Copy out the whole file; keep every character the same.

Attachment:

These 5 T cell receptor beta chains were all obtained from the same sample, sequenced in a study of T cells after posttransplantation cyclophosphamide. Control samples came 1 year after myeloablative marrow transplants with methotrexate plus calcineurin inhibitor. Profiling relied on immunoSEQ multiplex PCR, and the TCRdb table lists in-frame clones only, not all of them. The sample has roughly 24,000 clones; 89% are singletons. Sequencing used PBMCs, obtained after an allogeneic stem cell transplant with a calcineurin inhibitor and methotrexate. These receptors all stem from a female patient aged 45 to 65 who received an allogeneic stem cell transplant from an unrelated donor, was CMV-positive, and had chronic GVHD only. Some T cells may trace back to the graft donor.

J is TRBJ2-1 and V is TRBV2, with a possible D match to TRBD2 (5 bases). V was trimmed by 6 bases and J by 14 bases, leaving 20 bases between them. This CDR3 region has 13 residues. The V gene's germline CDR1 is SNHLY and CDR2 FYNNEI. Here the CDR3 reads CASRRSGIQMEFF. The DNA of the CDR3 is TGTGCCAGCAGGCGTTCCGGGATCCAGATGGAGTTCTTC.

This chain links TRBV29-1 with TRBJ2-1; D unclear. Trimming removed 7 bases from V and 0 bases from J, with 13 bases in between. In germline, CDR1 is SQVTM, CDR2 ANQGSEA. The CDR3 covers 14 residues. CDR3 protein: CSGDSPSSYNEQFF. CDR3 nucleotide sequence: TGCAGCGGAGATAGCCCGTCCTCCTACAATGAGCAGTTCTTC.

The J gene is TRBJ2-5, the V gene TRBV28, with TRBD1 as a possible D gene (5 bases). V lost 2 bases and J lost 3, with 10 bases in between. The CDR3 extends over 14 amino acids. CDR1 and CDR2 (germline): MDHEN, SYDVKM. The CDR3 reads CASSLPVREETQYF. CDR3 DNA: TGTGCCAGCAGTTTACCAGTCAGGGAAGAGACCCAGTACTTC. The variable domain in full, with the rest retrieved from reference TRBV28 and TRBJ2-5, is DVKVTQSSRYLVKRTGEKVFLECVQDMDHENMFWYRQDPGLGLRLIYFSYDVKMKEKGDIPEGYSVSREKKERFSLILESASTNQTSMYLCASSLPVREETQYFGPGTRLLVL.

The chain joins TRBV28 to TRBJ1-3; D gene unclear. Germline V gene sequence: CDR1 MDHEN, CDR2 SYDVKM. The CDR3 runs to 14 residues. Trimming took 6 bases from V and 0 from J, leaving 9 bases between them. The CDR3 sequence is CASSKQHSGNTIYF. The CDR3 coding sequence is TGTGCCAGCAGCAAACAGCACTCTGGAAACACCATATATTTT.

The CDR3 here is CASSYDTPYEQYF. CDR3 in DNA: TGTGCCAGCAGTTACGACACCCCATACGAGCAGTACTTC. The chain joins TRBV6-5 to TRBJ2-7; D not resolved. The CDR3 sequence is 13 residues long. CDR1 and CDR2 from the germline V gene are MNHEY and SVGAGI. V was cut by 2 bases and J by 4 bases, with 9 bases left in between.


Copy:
These 5 T cell receptor beta chains were all obtained from the same sample, sequenced in a study of T cells after posttransplantation cyclophosphamide. Control samples came 1 year after myeloablative marrow transplants with methotrexate plus calcineurin inhibitor. Profiling relied on immunoSEQ multiplex PCR, and the TCRdb table lists in-frame clones only, not all of them. The sample has roughly 24,000 clones; 89% are singletons. Sequencing used PBMCs, obtained after an allogeneic stem cell transplant with a calcineurin inhibitor and methotrexate. These receptors all stem from a female patient aged 45 to 65 who received an allogeneic stem cell transplant from an unrelated donor, was CMV-positive, and had chronic GVHD only. Some T cells may trace back to the graft donor.

J is TRBJ2-1 and V is TRBV2, with a possible D match to TRBD2 (5 bases). V was trimmed by 6 bases and J by 14 bases, leaving 20 bases between them. This CDR3 region has 13 residues. The V gene's germline CDR1 is SNHLY and CDR2 FYNNEI. Here the CDR3 reads CASRRSGIQMEFF. The DNA of the CDR3 is TGTGCCAGCAGGCGTTCCGGGATCCAGATGGAGTTCTTC.

This chain links TRBV29-1 with TRBJ2-1; D unclear. Trimming removed 7 bases from V and 0 bases from J, with 13 bases in between. In germline, CDR1 is SQVTM, CDR2 ANQGSEA. The CDR3 covers 14 residues. CDR3 protein: CSGDSPSSYNEQFF. CDR3 nucleotide sequence: TGCAGCGGAGATAGCCCGTCCTCCTACAATGAGCAGTTCTTC.

The J gene is TRBJ2-5, the V gene TRBV28, with TRBD1 as a possible D gene (5 bases). V lost 2 bases and J lost 3, with 10 bases in between. The CDR3 extends over 14 amino acids. CDR1 and CDR2 (germline): MDHEN, SYDVKM. The CDR3 reads CASSLPVREETQYF. CDR3 DNA: TGTGCCAGCAGTTTACCAGTCAGGGAAGAGACCCAGTACTTC. The variable domain in full, with the rest retrieved from reference TRBV28 and TRBJ2-5, is DVKVTQSSRYLVKRTGEKVFLECVQDMDHENMFWYRQDPGLGLRLIYFSYDVKMKEKGDIPEGYSVSREKKERFSLILESASTNQTSMYLCASSLPVREETQYFGPGTRLLVL.

The chain joins TRBV28 to TRBJ1-3; D gene unclear. Germline V gene sequence: CDR1 MDHEN, CDR2 SYDVKM. The CDR3 runs to 14 residues. Trimming took 6 bases from V and 0 from J, leaving 9 bases between them. The CDR3 sequence is CASSKQHSGNTIYF. The CDR3 coding sequence is TGTGCCAGCAGCAAACAGCACTCTGGAAACACCATATATTTT.

The CDR3 here is CASSYDTPYEQYF. CDR3 in DNA: TGTGCCAGCAGTTACGACACCCCATACGAGCAGTACTTC. The chain joins TRBV6-5 to TRBJ2-7; D not resolved. The CDR3 sequence is 13 residues long. CDR1 and CDR2 from the germline V gene are MNHEY and SVGAGI. V was cut by 2 bases and J by 4 bases, with 9 bases left in between.